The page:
In doing so, scientists can make their findings available throughout the entire research process and not just after a protracted publication process. This is facilitated by ARTiFACTS use of graph database and distributed ledger (or blockchain) technology. The result, according to Kochalko, will be a “deep historical archive of published and discovered findings” that is accessible to the broader scientific community.

Science publishers are coming around to this refocus on the scientist and the tools and technologies that can help make this happen. “We’ve been very pleased that the reaction from publishers has moved from scepticism to thoughtful curiosity,” says Kochalko. This might be taken as a sign that the industry has acknowledged that not only trust in science publishers but in science itself requires turning attention away from a journal brand to what Kochalko describes as the “creative discoveries and contributions of the scientist.”

 

 

Photo credit: Dave Kochalko

Podcast, Ivan Oransky, RetractionWatch: Retractions are like red flags highlighting infractions in science

Photo credit: SciencePOD.

 

Keeping a record of the retraction of research publications made it easier for journalistic coverage dissecting the infractions occurring within science publishing. “What I see that’s important, is not just coverage of individual cases, people are actually trying to put this all together. They’re filing public record requests because that’s something we’re not thinking of.” That’s according to RetractionWatch, co-founder, Ivan Oransky,  who started this initiative as a blog in 2010 with a single purpose in mind: making the peer-review process more transparent.

Listen to the edited version of the recording by SciencePOD.org of a recent presentation Oransky made at Trinity College Dublin, Ireland. This event, held on 20th June 2018, was co-organised by the Irish Science & Technology Journalists’ Association and the Science Gallery Dublin.

Oransky recalls the motivation that originally animated him and co-founder Adam Marcus in highlighting the mishaps of the peer-review process within academic communities. “Those of you who may be familiar with PubMed, Medline or Web of Science, you go to any of those you’ll find under 6,000 (retractions)… we [at Retraction Watch] have 3 times as many,” notes Oransky. Today, the RetractionDataBase.org site holds 17,500 retractions –and it is still growing. While retractions are rare, Oransky believes there is a screening effect attached to them.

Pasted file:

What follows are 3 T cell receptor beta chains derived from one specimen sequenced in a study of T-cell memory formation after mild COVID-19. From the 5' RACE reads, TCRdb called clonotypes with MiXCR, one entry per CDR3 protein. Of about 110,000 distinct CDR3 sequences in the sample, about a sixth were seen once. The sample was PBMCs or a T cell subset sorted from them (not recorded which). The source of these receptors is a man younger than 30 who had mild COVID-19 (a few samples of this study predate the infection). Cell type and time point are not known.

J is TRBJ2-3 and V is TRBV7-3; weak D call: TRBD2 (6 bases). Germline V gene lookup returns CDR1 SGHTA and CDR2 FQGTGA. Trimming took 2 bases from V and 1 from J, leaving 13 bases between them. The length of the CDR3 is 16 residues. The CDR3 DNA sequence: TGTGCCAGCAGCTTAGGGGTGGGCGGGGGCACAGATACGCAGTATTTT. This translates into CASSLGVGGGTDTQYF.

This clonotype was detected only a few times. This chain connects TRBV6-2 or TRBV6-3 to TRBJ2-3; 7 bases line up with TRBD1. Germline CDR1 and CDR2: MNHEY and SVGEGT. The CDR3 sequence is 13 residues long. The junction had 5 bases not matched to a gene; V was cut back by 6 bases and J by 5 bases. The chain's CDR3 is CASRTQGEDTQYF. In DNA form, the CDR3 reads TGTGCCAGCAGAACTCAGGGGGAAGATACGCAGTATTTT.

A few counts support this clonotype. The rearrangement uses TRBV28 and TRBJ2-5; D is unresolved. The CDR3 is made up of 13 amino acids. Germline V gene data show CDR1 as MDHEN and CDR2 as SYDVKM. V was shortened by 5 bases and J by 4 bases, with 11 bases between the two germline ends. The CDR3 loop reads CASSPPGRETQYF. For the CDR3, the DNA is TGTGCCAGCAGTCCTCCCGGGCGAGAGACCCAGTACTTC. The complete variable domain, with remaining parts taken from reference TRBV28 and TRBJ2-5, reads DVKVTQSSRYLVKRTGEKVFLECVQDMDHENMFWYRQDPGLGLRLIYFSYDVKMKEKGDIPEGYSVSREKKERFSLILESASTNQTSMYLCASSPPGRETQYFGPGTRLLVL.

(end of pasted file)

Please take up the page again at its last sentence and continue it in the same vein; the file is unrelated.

For a sense of scale, the two countries in the world with the most retractions are China and the US. To provide an in-depth look at this, Oransky and his team compiled a leaderboard. Each of these instances are linked with a comprehensive story following the original publication.

Many varieties of malpractice

Oranksy highlights a few of the problems surrounding retractions found in the peer-review community. At the time of this recording, RetractionWatch had cataloged, 630 retractions specifically due to e-mail fraud by submitting a fake peer-reviewer’s e-mail. How does this work? An academic submits a paper to a journal for submission. When the journal comes back to ask for an e-mail to reference for peer-review, rather than submitting a genuine e-mail, the academic offers a fake e-mail, which then closes the loop between him or herself and the journal. Thus, eliminating the need for a peer-review. Back in 2000, only about 5% of papers were retracted, due to e-mail fraud.

Another area of malpractice occurs through duplication of results in different journals, not to be confused with plagiarism. Duplication is giving undue weight to a scientific conversation within the literature. This means when you try to conduct a scientific analysis on a topic, you’re looking at publications publishing the same thing multiple times without adding value to the topic.

All knowledge is provisional

To assume a paper should be retracted because the results aren’t reproducible is odd; but, it does occur. This shows that there is no perfect system for scholarly publishing. And that keeping a tap on retractions can help to uncover unsavoury behaviour among scientists.

Ultimately, this red flag activity leads to stronger science, as researchers are aware of the potential downsides of naming and shaming authors of retracted papers.

Enjoy the podcast!

 

Photo credit: SciencePOD.org

Do science girls have an image problem?

Hot young girls in high heels. Powdered make-up exploding across bubbling and steamy apparatus. Equations written in lipstick. Sounds like a normal day in the lab for most women scientists. Except it isn’t. The scenes are, of course, snippets from the roundly and soundly derided ‘Science: It’s a girl thing’ video released to shock and awe–the bad kind–in 2012.

Born of a well-meaning but inherently flawed campaign from the European Commission, it has been criticised and parodied to the point that further condemnation for reinforcing stereotypes would be like pulling a girl’s hair and stealing her chocolate. Marie Curie’s appearance may arguably not be as attractive as a catwalk models, but if you could find visual props to picture a beautiful mind, she would be a shining star.

To be fair to the EC, it’s not hard to see why they thought they had to do something: a She Figures 2012 report points out that the share of women graduating at PhD level now stands at 46%, but women account for only 33% of researchers in the EU. And while 59% of EU graduate students in 2010 were female, only 20% of EU senior academicians were women.